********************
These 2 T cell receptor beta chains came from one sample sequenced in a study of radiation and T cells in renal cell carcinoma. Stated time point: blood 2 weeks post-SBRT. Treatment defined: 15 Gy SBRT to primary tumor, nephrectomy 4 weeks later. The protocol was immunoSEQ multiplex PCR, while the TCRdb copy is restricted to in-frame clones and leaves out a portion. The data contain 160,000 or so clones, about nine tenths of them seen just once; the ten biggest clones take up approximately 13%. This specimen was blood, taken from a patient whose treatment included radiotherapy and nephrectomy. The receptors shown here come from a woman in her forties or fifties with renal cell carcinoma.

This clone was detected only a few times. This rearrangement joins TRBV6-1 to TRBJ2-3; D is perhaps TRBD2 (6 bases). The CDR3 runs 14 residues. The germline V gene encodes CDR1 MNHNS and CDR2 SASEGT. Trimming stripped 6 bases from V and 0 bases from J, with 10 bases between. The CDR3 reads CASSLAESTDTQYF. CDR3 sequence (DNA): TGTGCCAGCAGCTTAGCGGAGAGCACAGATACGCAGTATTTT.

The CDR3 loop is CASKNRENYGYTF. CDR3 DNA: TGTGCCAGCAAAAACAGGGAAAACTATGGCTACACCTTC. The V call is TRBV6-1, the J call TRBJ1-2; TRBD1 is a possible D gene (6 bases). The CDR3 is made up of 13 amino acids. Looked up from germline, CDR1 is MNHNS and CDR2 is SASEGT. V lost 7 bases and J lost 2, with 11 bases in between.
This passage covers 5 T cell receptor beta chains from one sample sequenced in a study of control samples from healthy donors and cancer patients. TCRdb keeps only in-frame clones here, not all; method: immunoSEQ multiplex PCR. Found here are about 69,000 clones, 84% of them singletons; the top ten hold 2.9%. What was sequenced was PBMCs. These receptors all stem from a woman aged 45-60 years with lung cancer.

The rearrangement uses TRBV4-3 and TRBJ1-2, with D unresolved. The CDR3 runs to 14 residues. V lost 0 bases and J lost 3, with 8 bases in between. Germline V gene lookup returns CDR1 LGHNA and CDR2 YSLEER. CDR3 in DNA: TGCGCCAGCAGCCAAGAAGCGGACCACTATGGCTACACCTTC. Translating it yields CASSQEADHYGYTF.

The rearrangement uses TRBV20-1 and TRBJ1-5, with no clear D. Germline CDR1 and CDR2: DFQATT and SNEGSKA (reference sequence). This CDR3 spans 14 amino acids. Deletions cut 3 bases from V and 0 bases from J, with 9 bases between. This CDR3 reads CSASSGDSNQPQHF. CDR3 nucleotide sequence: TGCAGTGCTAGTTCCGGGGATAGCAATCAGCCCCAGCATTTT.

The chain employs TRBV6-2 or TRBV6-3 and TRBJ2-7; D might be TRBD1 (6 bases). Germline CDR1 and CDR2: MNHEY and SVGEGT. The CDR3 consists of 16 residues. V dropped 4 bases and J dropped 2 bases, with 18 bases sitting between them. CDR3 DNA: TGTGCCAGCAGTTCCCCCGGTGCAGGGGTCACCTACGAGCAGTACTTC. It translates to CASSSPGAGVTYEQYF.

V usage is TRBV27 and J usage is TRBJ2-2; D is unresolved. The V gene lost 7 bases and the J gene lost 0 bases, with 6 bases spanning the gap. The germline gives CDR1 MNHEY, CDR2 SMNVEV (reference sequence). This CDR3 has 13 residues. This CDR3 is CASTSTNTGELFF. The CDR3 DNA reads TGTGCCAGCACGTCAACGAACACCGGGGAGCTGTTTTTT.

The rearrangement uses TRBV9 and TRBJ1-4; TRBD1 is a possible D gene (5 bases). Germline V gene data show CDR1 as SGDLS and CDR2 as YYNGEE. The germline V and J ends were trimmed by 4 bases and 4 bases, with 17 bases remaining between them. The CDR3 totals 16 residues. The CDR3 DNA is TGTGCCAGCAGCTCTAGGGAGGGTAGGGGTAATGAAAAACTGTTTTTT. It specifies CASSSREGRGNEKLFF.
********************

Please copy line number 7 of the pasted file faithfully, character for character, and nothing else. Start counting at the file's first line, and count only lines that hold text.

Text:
The chain employs TRBV6-2 or TRBV6-3 and TRBJ2-7; D might be TRBD1 (6 bases). Germline CDR1 and CDR2: MNHEY and SVGEGT. The CDR3 consists of 16 residues. V dropped 4 bases and J dropped 2 bases, with 18 bases sitting between them. CDR3 DNA: TGTGCCAGCAGTTCCCCCGGTGCAGGGGTCACCTACGAGCAGTACTTC. It translates to CASSSPGAGVTYEQYF.